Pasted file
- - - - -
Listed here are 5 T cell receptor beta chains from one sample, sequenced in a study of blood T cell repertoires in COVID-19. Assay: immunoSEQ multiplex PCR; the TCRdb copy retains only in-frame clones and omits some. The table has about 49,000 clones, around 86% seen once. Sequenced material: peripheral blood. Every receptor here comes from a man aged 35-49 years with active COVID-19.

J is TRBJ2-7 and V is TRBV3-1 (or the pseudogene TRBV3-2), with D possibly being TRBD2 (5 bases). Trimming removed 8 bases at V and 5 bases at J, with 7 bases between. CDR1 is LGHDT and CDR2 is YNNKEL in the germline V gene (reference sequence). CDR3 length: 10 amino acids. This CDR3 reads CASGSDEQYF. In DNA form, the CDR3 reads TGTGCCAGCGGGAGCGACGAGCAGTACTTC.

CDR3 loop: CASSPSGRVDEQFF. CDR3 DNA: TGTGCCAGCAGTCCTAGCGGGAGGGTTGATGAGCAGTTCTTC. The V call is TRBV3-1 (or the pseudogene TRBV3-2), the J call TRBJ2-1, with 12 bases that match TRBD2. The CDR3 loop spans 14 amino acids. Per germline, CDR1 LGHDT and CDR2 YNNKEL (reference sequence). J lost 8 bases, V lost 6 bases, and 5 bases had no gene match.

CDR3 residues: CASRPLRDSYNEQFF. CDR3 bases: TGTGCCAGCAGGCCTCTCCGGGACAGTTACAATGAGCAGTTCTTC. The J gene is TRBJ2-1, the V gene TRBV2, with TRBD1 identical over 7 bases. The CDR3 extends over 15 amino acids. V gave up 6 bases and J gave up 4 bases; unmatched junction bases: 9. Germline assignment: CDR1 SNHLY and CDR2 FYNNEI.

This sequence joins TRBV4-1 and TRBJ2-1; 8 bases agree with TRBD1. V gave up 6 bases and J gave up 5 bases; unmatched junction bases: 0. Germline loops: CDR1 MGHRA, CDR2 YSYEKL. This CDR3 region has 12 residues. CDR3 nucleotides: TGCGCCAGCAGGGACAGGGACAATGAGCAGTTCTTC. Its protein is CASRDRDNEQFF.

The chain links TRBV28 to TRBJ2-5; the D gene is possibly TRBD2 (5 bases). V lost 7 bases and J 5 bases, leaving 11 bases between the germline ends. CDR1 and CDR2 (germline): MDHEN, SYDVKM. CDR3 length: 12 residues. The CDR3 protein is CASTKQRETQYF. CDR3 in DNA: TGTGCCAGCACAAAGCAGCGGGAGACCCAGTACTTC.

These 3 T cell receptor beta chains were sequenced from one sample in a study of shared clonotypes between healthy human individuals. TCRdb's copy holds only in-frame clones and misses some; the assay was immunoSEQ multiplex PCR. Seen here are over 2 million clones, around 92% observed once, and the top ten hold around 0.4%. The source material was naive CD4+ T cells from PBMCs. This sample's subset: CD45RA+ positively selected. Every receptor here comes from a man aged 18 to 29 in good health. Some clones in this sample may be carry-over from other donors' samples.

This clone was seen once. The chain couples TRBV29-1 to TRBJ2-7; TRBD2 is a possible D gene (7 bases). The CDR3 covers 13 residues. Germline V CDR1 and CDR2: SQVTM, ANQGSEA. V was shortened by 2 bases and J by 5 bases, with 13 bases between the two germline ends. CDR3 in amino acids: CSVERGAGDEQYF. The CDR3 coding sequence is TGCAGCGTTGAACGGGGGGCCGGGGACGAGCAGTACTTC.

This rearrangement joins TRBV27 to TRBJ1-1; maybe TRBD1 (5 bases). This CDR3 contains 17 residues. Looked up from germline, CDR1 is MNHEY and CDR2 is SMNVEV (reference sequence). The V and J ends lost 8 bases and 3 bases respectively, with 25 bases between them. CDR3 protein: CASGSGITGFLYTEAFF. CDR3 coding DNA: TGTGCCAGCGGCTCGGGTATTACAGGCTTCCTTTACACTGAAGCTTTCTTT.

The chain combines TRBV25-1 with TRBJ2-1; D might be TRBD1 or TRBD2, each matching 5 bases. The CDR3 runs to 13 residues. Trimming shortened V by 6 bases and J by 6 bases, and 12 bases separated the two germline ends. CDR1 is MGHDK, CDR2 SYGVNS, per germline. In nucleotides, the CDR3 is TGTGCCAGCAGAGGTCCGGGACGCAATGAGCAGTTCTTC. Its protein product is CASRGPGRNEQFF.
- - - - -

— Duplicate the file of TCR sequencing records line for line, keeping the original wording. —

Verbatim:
Listed here are 5 T cell receptor beta chains from one sample, sequenced in a study of blood T cell repertoires in COVID-19. Assay: immunoSEQ multiplex PCR; the TCRdb copy retains only in-frame clones and omits some. The table has about 49,000 clones, around 86% seen once. Sequenced material: peripheral blood. Every receptor here comes from a man aged 35-49 years with active COVID-19.

J is TRBJ2-7 and V is TRBV3-1 (or the pseudogene TRBV3-2), with D possibly being TRBD2 (5 bases). Trimming removed 8 bases at V and 5 bases at J, with 7 bases between. CDR1 is LGHDT and CDR2 is YNNKEL in the germline V gene (reference sequence). CDR3 length: 10 amino acids. This CDR3 reads CASGSDEQYF. In DNA form, the CDR3 reads TGTGCCAGCGGGAGCGACGAGCAGTACTTC.

CDR3 loop: CASSPSGRVDEQFF. CDR3 DNA: TGTGCCAGCAGTCCTAGCGGGAGGGTTGATGAGCAGTTCTTC. The V call is TRBV3-1 (or the pseudogene TRBV3-2), the J call TRBJ2-1, with 12 bases that match TRBD2. The CDR3 loop spans 14 amino acids. Per germline, CDR1 LGHDT and CDR2 YNNKEL (reference sequence). J lost 8 bases, V lost 6 bases, and 5 bases had no gene match.

CDR3 residues: CASRPLRDSYNEQFF. CDR3 bases: TGTGCCAGCAGGCCTCTCCGGGACAGTTACAATGAGCAGTTCTTC. The J gene is TRBJ2-1, the V gene TRBV2, with TRBD1 identical over 7 bases. The CDR3 extends over 15 amino acids. V gave up 6 bases and J gave up 4 bases; unmatched junction bases: 9. Germline assignment: CDR1 SNHLY and CDR2 FYNNEI.

This sequence joins TRBV4-1 and TRBJ2-1; 8 bases agree with TRBD1. V gave up 6 bases and J gave up 5 bases; unmatched junction bases: 0. Germline loops: CDR1 MGHRA, CDR2 YSYEKL. This CDR3 region has 12 residues. CDR3 nucleotides: TGCGCCAGCAGGGACAGGGACAATGAGCAGTTCTTC. Its protein is CASRDRDNEQFF.

The chain links TRBV28 to TRBJ2-5; the D gene is possibly TRBD2 (5 bases). V lost 7 bases and J 5 bases, leaving 11 bases between the germline ends. CDR1 and CDR2 (germline): MDHEN, SYDVKM. CDR3 length: 12 residues. The CDR3 protein is CASTKQRETQYF. CDR3 in DNA: TGTGCCAGCACAAAGCAGCGGGAGACCCAGTACTTC.

These 3 T cell receptor beta chains were sequenced from one sample in a study of shared clonotypes between healthy human individuals. TCRdb's copy holds only in-frame clones and misses some; the assay was immunoSEQ multiplex PCR. Seen here are over 2 million clones, around 92% observed once, and the top ten hold around 0.4%. The source material was naive CD4+ T cells from PBMCs. This sample's subset: CD45RA+ positively selected. Every receptor here comes from a man aged 18 to 29 in good health. Some clones in this sample may be carry-over from other donors' samples.

This clone was seen once. The chain couples TRBV29-1 to TRBJ2-7; TRBD2 is a possible D gene (7 bases). The CDR3 covers 13 residues. Germline V CDR1 and CDR2: SQVTM, ANQGSEA. V was shortened by 2 bases and J by 5 bases, with 13 bases between the two germline ends. CDR3 in amino acids: CSVERGAGDEQYF. The CDR3 coding sequence is TGCAGCGTTGAACGGGGGGCCGGGGACGAGCAGTACTTC.

This rearrangement joins TRBV27 to TRBJ1-1; maybe TRBD1 (5 bases). This CDR3 contains 17 residues. Looked up from germline, CDR1 is MNHEY and CDR2 is SMNVEV (reference sequence). The V and J ends lost 8 bases and 3 bases respectively, with 25 bases between them. CDR3 protein: CASGSGITGFLYTEAFF. CDR3 coding DNA: TGTGCCAGCGGCTCGGGTATTACAGGCTTCCTTTACACTGAAGCTTTCTTT.

The chain combines TRBV25-1 with TRBJ2-1; D might be TRBD1 or TRBD2, each matching 5 bases. The CDR3 runs to 13 residues. Trimming shortened V by 6 bases and J by 6 bases, and 12 bases separated the two germline ends. CDR1 is MGHDK, CDR2 SYGVNS, per germline. In nucleotides, the CDR3 is TGTGCCAGCAGAGGTCCGGGACGCAATGAGCAGTTCTTC. Its protein product is CASRGPGRNEQFF.